function in VBA (Visual Basic for Applications) is used to determine if a variable is an object type. The purpose of the IsObject
function is to avoid run-time errors that might occur if you try to perform an object-specific operation on a non-object.
Here is how you can use the IsObject
function in VBA:
1. Open the VBA editor by pressing ALT+F11
in Excel, Word, or any other VBA-hosting application.
2. Insert a new module or use an existing one to write your VBA code.
3. Type a subroutine or function, where you would like to check if a variable is an object. Example:
Dim potentiallyAnObject As Variant
Dim regularVariable As Integer
' Assign a new Collection (which is an object) to the variant
Set potentiallyAnObject = New Collection
' Check if potentiallyAnObject is an Object
If IsObject(potentiallyAnObject) Then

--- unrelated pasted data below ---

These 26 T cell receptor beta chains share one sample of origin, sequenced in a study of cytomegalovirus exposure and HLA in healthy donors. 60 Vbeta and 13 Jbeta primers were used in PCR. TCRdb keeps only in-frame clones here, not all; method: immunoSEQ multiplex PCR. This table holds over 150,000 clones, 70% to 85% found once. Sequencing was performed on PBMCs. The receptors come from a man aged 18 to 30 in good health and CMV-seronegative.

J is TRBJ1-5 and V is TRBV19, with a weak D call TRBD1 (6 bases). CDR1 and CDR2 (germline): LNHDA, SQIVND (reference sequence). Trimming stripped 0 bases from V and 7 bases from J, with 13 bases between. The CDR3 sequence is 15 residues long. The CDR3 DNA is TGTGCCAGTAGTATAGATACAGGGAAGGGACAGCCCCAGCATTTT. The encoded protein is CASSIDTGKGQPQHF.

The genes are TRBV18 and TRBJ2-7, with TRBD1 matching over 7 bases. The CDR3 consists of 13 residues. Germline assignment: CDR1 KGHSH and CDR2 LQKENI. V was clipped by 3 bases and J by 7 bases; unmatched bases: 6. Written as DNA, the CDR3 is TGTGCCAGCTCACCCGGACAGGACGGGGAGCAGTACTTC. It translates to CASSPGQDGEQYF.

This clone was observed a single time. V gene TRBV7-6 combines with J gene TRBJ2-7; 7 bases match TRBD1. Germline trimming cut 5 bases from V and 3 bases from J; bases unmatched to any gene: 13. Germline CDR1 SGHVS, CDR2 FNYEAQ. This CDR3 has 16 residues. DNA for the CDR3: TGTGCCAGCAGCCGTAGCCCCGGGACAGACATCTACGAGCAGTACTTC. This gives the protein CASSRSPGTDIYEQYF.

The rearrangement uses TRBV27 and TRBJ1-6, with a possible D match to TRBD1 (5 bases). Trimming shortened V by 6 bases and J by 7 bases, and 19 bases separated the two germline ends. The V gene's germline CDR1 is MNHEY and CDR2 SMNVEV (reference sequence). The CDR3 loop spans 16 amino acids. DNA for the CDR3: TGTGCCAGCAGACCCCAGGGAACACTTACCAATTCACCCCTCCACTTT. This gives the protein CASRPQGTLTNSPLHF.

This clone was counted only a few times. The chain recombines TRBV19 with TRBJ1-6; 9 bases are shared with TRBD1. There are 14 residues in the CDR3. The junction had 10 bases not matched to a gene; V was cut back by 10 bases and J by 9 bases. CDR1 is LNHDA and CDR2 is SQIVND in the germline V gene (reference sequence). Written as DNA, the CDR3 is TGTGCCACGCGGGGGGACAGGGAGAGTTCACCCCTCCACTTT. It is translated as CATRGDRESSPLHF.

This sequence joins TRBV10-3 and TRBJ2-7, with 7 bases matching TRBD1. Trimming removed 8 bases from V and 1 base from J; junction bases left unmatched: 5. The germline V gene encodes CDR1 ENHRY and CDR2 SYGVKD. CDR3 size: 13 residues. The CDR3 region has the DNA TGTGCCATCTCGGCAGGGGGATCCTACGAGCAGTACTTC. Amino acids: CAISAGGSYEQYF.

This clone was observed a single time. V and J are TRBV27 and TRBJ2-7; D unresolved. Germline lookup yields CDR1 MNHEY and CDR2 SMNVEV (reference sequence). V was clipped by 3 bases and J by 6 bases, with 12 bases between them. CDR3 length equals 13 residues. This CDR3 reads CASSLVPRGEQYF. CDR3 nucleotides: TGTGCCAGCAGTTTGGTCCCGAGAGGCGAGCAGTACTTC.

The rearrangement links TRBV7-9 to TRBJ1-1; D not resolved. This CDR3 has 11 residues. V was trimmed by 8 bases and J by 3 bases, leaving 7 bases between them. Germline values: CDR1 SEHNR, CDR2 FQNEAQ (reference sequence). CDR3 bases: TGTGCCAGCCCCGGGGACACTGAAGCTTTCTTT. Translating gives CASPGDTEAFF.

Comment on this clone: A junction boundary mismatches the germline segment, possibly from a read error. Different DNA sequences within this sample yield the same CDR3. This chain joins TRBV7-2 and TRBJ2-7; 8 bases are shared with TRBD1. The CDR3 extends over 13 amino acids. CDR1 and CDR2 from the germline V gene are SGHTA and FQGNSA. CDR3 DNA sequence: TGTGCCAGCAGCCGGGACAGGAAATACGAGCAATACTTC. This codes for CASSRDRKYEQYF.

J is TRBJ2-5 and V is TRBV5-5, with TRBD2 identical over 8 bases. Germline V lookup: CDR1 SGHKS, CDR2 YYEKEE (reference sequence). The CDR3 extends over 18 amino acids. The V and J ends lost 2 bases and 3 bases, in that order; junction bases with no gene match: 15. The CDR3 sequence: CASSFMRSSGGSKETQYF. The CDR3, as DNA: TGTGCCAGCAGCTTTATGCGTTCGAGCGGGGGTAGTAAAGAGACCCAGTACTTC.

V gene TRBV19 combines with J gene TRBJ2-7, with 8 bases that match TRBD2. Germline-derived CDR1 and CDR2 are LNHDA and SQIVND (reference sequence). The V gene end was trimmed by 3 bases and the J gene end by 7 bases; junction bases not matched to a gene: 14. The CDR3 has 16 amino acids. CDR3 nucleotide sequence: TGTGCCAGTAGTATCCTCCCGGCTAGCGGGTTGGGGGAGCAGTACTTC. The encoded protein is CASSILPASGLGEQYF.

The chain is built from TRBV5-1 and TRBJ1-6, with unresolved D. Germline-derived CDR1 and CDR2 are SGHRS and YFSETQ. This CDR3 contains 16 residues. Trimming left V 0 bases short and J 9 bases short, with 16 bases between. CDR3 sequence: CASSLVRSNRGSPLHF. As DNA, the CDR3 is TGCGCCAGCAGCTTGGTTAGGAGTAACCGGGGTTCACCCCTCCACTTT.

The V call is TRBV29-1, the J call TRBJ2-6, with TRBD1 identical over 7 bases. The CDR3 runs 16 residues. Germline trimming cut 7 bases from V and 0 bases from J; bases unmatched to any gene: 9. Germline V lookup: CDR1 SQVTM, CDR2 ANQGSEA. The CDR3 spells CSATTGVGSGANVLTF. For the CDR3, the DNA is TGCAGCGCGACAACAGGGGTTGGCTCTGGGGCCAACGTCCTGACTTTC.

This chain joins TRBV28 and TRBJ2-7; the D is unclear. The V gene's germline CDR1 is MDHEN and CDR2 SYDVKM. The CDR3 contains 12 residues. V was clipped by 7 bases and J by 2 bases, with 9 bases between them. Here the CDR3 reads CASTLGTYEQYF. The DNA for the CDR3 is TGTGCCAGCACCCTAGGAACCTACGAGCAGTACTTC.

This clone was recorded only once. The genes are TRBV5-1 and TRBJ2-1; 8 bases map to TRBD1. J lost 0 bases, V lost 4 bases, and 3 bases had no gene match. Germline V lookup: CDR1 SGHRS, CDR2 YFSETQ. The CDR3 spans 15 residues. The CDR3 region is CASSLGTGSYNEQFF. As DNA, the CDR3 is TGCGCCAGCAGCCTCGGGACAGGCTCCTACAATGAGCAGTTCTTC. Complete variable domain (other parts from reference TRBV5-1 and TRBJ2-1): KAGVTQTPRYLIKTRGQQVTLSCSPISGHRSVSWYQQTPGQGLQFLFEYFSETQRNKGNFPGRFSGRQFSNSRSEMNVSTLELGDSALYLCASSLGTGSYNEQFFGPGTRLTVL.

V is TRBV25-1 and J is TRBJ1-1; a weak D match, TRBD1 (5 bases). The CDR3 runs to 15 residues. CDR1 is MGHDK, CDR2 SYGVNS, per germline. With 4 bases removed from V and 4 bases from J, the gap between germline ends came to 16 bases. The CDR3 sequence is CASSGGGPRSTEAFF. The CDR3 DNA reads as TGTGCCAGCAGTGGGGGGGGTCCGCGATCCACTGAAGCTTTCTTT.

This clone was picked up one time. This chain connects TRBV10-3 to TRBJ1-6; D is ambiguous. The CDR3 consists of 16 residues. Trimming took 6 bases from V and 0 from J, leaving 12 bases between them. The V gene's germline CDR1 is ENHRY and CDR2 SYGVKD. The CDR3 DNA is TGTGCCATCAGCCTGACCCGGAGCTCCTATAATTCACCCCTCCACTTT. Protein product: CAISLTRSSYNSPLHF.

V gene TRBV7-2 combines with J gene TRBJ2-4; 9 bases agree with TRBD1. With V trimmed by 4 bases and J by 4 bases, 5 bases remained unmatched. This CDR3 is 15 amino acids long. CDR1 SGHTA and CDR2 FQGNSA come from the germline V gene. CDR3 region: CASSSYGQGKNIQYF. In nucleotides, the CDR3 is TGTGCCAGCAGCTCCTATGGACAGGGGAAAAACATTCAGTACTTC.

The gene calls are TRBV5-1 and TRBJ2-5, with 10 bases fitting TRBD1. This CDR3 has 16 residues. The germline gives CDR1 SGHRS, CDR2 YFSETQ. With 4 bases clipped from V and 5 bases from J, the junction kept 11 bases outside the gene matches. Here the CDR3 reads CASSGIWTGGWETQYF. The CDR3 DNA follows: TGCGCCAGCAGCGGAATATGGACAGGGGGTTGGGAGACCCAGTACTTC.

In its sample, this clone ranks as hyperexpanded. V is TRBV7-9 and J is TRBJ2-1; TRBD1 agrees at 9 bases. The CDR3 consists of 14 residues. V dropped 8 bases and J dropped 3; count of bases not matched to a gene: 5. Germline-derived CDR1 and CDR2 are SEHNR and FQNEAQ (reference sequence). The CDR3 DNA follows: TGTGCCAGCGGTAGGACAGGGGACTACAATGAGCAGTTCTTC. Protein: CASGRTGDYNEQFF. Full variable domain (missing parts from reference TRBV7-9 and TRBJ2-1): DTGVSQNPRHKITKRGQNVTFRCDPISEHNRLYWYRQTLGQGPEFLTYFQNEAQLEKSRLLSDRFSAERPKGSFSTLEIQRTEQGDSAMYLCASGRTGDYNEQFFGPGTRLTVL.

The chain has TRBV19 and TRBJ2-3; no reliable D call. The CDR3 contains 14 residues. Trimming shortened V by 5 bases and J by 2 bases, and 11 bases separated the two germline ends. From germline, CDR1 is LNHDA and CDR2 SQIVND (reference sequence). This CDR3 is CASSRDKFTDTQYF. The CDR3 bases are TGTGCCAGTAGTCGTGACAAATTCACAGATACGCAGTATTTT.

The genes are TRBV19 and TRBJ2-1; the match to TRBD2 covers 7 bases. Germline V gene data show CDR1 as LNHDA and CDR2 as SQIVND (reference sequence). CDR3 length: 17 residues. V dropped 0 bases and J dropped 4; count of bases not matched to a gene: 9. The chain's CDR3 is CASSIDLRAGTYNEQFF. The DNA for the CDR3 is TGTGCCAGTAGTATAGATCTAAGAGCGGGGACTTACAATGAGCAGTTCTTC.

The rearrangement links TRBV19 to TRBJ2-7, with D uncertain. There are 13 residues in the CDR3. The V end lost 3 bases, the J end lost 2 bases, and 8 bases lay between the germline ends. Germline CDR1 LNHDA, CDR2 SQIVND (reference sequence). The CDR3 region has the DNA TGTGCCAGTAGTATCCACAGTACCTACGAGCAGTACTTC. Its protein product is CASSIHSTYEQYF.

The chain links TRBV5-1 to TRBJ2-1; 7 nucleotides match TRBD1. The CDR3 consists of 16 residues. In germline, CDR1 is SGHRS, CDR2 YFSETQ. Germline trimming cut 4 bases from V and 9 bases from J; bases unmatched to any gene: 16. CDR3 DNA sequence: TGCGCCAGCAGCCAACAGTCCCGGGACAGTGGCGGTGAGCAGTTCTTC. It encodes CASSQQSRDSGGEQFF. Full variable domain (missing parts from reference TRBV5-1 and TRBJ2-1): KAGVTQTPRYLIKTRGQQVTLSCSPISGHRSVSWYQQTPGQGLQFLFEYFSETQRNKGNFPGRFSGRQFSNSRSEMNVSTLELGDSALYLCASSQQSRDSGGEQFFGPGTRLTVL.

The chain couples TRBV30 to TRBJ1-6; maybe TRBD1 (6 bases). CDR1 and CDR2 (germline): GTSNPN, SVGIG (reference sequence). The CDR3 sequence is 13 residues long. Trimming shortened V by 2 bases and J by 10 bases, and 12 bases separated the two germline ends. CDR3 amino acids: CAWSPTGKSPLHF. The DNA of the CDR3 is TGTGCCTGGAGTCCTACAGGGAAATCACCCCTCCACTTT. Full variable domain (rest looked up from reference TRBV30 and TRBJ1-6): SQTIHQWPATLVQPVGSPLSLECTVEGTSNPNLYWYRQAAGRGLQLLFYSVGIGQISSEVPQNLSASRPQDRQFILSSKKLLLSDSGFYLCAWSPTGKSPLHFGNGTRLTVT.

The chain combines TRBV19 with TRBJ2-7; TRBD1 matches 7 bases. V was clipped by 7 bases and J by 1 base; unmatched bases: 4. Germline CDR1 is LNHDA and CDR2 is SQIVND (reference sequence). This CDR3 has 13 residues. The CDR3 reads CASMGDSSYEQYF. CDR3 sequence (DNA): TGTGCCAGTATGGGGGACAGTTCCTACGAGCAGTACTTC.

MsgBox "potentiallyAnObject is an object"
MsgBox "potentiallyAnObject is not an object"
' regularVariable is not an object, it's an integer
regularVariable = 10
If Not IsObject(regularVariable) Then
MsgBox "regularVariable is not an object"
What is happening here:
We declare two variables, potentiallyAnObject
which can hold both object and non-object types and regularVariable
which can hold numbers.
We create a New Collection
(a collection is a type of object in VBA) and assign it to the potentiallyAnObject
We then use IsObject
to check if potentiallyAnObject
is indeed an object. Since we have assigned a Collection
object to it, the message box will confirm that it is an object.
For the regularVariable
, which is not an object, IsObject
will return False
You can call the subroutine CheckIfObject
by pressing F5
while in the editor or by attaching it to a button or event in your application.
Remember that IsObject
only checks if the variable is an object; it does not verify the type of the object. If you need to ensure that an object is of a specific type, you would need to use TypeName
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